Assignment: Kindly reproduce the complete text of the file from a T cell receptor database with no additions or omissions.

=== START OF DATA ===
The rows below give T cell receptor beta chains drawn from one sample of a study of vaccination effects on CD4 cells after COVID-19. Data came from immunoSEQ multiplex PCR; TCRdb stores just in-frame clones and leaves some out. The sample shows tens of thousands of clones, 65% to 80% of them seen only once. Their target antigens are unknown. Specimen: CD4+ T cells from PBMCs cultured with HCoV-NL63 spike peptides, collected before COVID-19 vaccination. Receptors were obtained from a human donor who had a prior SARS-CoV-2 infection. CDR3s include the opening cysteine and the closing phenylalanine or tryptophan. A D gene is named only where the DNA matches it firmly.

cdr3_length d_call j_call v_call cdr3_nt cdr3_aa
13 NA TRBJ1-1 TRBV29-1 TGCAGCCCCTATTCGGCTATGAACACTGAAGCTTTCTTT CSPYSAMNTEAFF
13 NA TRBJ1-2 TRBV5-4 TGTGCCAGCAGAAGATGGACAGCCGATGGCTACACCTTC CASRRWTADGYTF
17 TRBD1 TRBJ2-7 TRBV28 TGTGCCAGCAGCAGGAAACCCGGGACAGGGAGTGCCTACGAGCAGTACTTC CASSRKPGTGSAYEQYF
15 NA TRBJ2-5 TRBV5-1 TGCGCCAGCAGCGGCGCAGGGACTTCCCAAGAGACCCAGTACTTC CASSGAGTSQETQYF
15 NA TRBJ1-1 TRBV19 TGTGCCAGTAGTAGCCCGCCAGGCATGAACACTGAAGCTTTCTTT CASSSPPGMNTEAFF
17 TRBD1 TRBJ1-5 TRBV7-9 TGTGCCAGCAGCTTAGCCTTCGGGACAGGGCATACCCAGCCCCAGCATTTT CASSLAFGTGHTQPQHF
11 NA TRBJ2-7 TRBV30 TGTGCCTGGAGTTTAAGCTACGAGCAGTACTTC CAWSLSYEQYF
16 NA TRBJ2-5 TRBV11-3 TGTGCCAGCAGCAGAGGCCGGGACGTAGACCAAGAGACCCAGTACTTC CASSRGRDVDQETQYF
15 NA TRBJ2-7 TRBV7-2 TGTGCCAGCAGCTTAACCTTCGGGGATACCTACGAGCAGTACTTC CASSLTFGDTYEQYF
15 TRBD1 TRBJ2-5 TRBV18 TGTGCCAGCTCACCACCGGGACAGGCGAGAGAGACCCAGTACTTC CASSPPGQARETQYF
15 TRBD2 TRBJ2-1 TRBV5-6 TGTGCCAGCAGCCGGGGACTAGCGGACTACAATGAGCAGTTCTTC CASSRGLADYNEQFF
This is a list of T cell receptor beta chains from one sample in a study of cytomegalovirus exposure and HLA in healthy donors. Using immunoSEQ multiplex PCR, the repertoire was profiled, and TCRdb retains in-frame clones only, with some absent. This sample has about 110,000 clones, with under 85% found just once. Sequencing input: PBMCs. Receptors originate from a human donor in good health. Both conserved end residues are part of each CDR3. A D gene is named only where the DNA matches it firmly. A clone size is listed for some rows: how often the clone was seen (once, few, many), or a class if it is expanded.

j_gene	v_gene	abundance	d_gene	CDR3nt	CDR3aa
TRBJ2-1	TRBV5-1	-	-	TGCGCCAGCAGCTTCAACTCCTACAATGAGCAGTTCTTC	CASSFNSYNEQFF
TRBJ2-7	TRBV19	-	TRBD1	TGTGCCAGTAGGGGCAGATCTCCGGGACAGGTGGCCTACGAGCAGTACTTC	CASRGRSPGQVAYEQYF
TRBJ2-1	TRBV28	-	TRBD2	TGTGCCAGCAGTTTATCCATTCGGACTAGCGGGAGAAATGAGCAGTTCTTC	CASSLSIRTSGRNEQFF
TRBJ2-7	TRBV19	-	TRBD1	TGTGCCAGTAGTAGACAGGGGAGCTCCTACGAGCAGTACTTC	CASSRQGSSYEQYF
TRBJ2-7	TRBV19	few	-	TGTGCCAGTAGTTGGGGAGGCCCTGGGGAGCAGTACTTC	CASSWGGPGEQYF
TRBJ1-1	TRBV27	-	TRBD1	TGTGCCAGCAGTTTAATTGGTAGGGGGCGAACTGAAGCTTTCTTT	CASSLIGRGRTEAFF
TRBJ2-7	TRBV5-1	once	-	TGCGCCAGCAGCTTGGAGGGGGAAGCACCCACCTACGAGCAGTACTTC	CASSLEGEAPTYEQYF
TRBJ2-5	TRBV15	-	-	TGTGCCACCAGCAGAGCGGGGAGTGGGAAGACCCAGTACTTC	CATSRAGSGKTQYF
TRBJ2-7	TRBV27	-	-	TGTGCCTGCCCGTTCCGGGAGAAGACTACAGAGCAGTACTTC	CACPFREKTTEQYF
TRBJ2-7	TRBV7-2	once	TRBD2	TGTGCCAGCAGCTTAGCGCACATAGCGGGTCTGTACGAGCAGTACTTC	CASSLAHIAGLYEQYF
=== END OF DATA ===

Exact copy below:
The rows below give T cell receptor beta chains drawn from one sample of a study of vaccination effects on CD4 cells after COVID-19. Data came from immunoSEQ multiplex PCR; TCRdb stores just in-frame clones and leaves some out. The sample shows tens of thousands of clones, 65% to 80% of them seen only once. Their target antigens are unknown. Specimen: CD4+ T cells from PBMCs cultured with HCoV-NL63 spike peptides, collected before COVID-19 vaccination. Receptors were obtained from a human donor who had a prior SARS-CoV-2 infection. CDR3s include the opening cysteine and the closing phenylalanine or tryptophan. A D gene is named only where the DNA matches it firmly.

cdr3_length d_call j_call v_call cdr3_nt cdr3_aa
13 NA TRBJ1-1 TRBV29-1 TGCAGCCCCTATTCGGCTATGAACACTGAAGCTTTCTTT CSPYSAMNTEAFF
13 NA TRBJ1-2 TRBV5-4 TGTGCCAGCAGAAGATGGACAGCCGATGGCTACACCTTC CASRRWTADGYTF
17 TRBD1 TRBJ2-7 TRBV28 TGTGCCAGCAGCAGGAAACCCGGGACAGGGAGTGCCTACGAGCAGTACTTC CASSRKPGTGSAYEQYF
15 NA TRBJ2-5 TRBV5-1 TGCGCCAGCAGCGGCGCAGGGACTTCCCAAGAGACCCAGTACTTC CASSGAGTSQETQYF
15 NA TRBJ1-1 TRBV19 TGTGCCAGTAGTAGCCCGCCAGGCATGAACACTGAAGCTTTCTTT CASSSPPGMNTEAFF
17 TRBD1 TRBJ1-5 TRBV7-9 TGTGCCAGCAGCTTAGCCTTCGGGACAGGGCATACCCAGCCCCAGCATTTT CASSLAFGTGHTQPQHF
11 NA TRBJ2-7 TRBV30 TGTGCCTGGAGTTTAAGCTACGAGCAGTACTTC CAWSLSYEQYF
16 NA TRBJ2-5 TRBV11-3 TGTGCCAGCAGCAGAGGCCGGGACGTAGACCAAGAGACCCAGTACTTC CASSRGRDVDQETQYF
15 NA TRBJ2-7 TRBV7-2 TGTGCCAGCAGCTTAACCTTCGGGGATACCTACGAGCAGTACTTC CASSLTFGDTYEQYF
15 TRBD1 TRBJ2-5 TRBV18 TGTGCCAGCTCACCACCGGGACAGGCGAGAGAGACCCAGTACTTC CASSPPGQARETQYF
15 TRBD2 TRBJ2-1 TRBV5-6 TGTGCCAGCAGCCGGGGACTAGCGGACTACAATGAGCAGTTCTTC CASSRGLADYNEQFF
This is a list of T cell receptor beta chains from one sample in a study of cytomegalovirus exposure and HLA in healthy donors. Using immunoSEQ multiplex PCR, the repertoire was profiled, and TCRdb retains in-frame clones only, with some absent. This sample has about 110,000 clones, with under 85% found just once. Sequencing input: PBMCs. Receptors originate from a human donor in good health. Both conserved end residues are part of each CDR3. A D gene is named only where the DNA matches it firmly. A clone size is listed for some rows: how often the clone was seen (once, few, many), or a class if it is expanded.

j_gene	v_gene	abundance	d_gene	CDR3nt	CDR3aa
TRBJ2-1	TRBV5-1	-	-	TGCGCCAGCAGCTTCAACTCCTACAATGAGCAGTTCTTC	CASSFNSYNEQFF
TRBJ2-7	TRBV19	-	TRBD1	TGTGCCAGTAGGGGCAGATCTCCGGGACAGGTGGCCTACGAGCAGTACTTC	CASRGRSPGQVAYEQYF
TRBJ2-1	TRBV28	-	TRBD2	TGTGCCAGCAGTTTATCCATTCGGACTAGCGGGAGAAATGAGCAGTTCTTC	CASSLSIRTSGRNEQFF
TRBJ2-7	TRBV19	-	TRBD1	TGTGCCAGTAGTAGACAGGGGAGCTCCTACGAGCAGTACTTC	CASSRQGSSYEQYF
TRBJ2-7	TRBV19	few	-	TGTGCCAGTAGTTGGGGAGGCCCTGGGGAGCAGTACTTC	CASSWGGPGEQYF
TRBJ1-1	TRBV27	-	TRBD1	TGTGCCAGCAGTTTAATTGGTAGGGGGCGAACTGAAGCTTTCTTT	CASSLIGRGRTEAFF
TRBJ2-7	TRBV5-1	once	-	TGCGCCAGCAGCTTGGAGGGGGAAGCACCCACCTACGAGCAGTACTTC	CASSLEGEAPTYEQYF
TRBJ2-5	TRBV15	-	-	TGTGCCACCAGCAGAGCGGGGAGTGGGAAGACCCAGTACTTC	CATSRAGSGKTQYF
TRBJ2-7	TRBV27	-	-	TGTGCCTGCCCGTTCCGGGAGAAGACTACAGAGCAGTACTTC	CACPFREKTTEQYF
TRBJ2-7	TRBV7-2	once	TRBD2	TGTGCCAGCAGCTTAGCGCACATAGCGGGTCTGTACGAGCAGTACTTC	CASSLAHIAGLYEQYF